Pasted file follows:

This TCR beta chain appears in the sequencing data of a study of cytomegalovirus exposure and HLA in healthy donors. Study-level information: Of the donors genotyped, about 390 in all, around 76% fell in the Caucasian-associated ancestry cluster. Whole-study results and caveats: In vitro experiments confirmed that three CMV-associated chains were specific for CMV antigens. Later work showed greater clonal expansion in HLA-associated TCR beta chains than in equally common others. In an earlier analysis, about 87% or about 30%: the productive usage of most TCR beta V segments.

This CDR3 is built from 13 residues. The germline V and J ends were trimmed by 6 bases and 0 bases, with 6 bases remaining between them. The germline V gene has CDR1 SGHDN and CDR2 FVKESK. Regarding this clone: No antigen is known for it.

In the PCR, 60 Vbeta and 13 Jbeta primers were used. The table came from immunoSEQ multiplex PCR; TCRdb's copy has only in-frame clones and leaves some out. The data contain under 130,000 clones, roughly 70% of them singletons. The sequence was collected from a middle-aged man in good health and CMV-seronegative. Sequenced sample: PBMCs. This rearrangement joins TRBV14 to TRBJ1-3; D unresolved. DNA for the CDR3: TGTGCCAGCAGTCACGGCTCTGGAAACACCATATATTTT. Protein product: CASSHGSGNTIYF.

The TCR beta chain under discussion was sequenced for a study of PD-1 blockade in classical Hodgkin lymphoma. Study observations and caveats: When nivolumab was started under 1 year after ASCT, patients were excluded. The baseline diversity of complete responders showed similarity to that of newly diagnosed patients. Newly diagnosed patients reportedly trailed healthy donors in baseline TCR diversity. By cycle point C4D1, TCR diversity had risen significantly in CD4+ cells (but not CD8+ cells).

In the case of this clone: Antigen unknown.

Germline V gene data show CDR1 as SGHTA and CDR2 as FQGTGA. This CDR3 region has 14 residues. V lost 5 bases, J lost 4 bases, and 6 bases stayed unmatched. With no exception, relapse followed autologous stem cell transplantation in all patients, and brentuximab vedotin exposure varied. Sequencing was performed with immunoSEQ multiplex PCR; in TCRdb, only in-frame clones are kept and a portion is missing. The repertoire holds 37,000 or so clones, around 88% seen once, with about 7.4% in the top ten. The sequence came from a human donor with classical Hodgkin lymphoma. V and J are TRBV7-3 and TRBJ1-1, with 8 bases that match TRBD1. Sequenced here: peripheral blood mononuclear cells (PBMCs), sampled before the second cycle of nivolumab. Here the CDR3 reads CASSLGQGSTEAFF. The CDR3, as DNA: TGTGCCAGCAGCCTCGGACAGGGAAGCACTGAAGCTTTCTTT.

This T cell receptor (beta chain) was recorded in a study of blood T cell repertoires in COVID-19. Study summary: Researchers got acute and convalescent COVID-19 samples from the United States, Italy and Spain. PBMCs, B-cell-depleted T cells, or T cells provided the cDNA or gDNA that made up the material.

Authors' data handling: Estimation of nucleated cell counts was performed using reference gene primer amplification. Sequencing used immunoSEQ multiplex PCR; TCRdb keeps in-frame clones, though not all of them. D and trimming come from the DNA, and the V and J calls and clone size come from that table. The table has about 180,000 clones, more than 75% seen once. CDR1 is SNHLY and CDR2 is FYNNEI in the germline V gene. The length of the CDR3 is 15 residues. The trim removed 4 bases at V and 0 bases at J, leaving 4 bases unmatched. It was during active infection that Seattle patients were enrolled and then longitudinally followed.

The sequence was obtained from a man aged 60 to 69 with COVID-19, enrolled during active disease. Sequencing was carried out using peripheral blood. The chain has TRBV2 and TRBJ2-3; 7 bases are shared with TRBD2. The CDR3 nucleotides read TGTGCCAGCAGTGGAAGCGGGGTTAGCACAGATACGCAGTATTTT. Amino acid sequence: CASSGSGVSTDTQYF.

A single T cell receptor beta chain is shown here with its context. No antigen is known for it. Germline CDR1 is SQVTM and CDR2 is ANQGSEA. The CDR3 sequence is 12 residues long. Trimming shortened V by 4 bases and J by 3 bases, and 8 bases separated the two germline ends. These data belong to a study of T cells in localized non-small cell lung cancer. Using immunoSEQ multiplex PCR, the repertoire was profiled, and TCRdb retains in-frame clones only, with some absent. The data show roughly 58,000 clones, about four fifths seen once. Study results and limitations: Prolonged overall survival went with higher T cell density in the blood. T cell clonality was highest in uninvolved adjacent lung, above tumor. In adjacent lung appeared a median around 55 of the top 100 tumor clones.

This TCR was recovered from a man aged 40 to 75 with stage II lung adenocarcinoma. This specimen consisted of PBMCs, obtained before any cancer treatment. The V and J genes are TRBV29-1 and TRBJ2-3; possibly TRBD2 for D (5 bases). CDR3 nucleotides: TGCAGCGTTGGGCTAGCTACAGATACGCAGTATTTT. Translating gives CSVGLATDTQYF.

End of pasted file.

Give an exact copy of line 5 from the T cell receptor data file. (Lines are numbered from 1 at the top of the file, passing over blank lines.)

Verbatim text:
In the case of this clone: Antigen unknown.